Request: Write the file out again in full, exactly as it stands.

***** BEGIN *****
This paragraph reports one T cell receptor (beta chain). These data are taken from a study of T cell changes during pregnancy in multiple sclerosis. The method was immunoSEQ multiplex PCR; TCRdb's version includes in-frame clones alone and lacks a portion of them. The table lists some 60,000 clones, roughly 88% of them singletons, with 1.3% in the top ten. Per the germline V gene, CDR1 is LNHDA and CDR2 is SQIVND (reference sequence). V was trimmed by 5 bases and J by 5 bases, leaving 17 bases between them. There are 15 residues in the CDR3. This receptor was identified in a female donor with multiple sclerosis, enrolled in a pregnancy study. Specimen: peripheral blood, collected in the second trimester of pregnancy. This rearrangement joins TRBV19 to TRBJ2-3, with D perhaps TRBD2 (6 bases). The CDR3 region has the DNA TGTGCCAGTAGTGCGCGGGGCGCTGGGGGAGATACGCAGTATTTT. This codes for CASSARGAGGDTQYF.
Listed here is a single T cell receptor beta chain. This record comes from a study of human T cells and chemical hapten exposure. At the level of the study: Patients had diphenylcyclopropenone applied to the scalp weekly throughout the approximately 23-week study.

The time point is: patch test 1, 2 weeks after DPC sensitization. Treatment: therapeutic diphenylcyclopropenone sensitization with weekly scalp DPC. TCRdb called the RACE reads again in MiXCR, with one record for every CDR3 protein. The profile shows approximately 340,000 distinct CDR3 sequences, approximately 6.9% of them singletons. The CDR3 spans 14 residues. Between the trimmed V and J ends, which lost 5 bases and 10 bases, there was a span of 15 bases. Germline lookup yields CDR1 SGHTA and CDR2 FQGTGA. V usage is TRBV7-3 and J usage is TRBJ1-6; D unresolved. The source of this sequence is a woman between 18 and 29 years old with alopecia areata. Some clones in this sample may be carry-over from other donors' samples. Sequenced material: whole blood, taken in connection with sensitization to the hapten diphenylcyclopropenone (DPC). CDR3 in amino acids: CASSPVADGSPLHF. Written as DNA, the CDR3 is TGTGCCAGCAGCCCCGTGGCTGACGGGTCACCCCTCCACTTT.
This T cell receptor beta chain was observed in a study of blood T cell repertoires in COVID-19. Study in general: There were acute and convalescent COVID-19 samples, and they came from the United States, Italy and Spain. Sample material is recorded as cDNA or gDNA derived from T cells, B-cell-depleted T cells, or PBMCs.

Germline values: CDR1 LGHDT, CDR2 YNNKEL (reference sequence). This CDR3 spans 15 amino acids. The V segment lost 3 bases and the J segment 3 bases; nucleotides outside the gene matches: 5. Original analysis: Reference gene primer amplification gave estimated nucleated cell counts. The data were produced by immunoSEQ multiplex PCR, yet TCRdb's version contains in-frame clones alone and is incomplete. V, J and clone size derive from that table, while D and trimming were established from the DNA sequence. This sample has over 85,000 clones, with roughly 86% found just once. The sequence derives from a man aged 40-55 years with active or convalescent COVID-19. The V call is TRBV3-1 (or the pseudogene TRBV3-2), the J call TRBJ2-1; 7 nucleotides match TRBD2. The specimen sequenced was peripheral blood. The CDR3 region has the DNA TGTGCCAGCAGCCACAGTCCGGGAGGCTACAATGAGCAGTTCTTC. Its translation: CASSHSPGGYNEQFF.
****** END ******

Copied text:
This paragraph reports one T cell receptor (beta chain). These data are taken from a study of T cell changes during pregnancy in multiple sclerosis. The method was immunoSEQ multiplex PCR; TCRdb's version includes in-frame clones alone and lacks a portion of them. The table lists some 60,000 clones, roughly 88% of them singletons, with 1.3% in the top ten. Per the germline V gene, CDR1 is LNHDA and CDR2 is SQIVND (reference sequence). V was trimmed by 5 bases and J by 5 bases, leaving 17 bases between them. There are 15 residues in the CDR3. This receptor was identified in a female donor with multiple sclerosis, enrolled in a pregnancy study. Specimen: peripheral blood, collected in the second trimester of pregnancy. This rearrangement joins TRBV19 to TRBJ2-3, with D perhaps TRBD2 (6 bases). The CDR3 region has the DNA TGTGCCAGTAGTGCGCGGGGCGCTGGGGGAGATACGCAGTATTTT. This codes for CASSARGAGGDTQYF.
Listed here is a single T cell receptor beta chain. This record comes from a study of human T cells and chemical hapten exposure. At the level of the study: Patients had diphenylcyclopropenone applied to the scalp weekly throughout the approximately 23-week study.

The time point is: patch test 1, 2 weeks after DPC sensitization. Treatment: therapeutic diphenylcyclopropenone sensitization with weekly scalp DPC. TCRdb called the RACE reads again in MiXCR, with one record for every CDR3 protein. The profile shows approximately 340,000 distinct CDR3 sequences, approximately 6.9% of them singletons. The CDR3 spans 14 residues. Between the trimmed V and J ends, which lost 5 bases and 10 bases, there was a span of 15 bases. Germline lookup yields CDR1 SGHTA and CDR2 FQGTGA. V usage is TRBV7-3 and J usage is TRBJ1-6; D unresolved. The source of this sequence is a woman between 18 and 29 years old with alopecia areata. Some clones in this sample may be carry-over from other donors' samples. Sequenced material: whole blood, taken in connection with sensitization to the hapten diphenylcyclopropenone (DPC). CDR3 in amino acids: CASSPVADGSPLHF. Written as DNA, the CDR3 is TGTGCCAGCAGCCCCGTGGCTGACGGGTCACCCCTCCACTTT.
This T cell receptor beta chain was observed in a study of blood T cell repertoires in COVID-19. Study in general: There were acute and convalescent COVID-19 samples, and they came from the United States, Italy and Spain. Sample material is recorded as cDNA or gDNA derived from T cells, B-cell-depleted T cells, or PBMCs.

Germline values: CDR1 LGHDT, CDR2 YNNKEL (reference sequence). This CDR3 spans 15 amino acids. The V segment lost 3 bases and the J segment 3 bases; nucleotides outside the gene matches: 5. Original analysis: Reference gene primer amplification gave estimated nucleated cell counts. The data were produced by immunoSEQ multiplex PCR, yet TCRdb's version contains in-frame clones alone and is incomplete. V, J and clone size derive from that table, while D and trimming were established from the DNA sequence. This sample has over 85,000 clones, with roughly 86% found just once. The sequence derives from a man aged 40-55 years with active or convalescent COVID-19. The V call is TRBV3-1 (or the pseudogene TRBV3-2), the J call TRBJ2-1; 7 nucleotides match TRBD2. The specimen sequenced was peripheral blood. The CDR3 region has the DNA TGTGCCAGCAGCCACAGTCCGGGAGGCTACAATGAGCAGTTCTTC. Its translation: CASSHSPGGYNEQFF.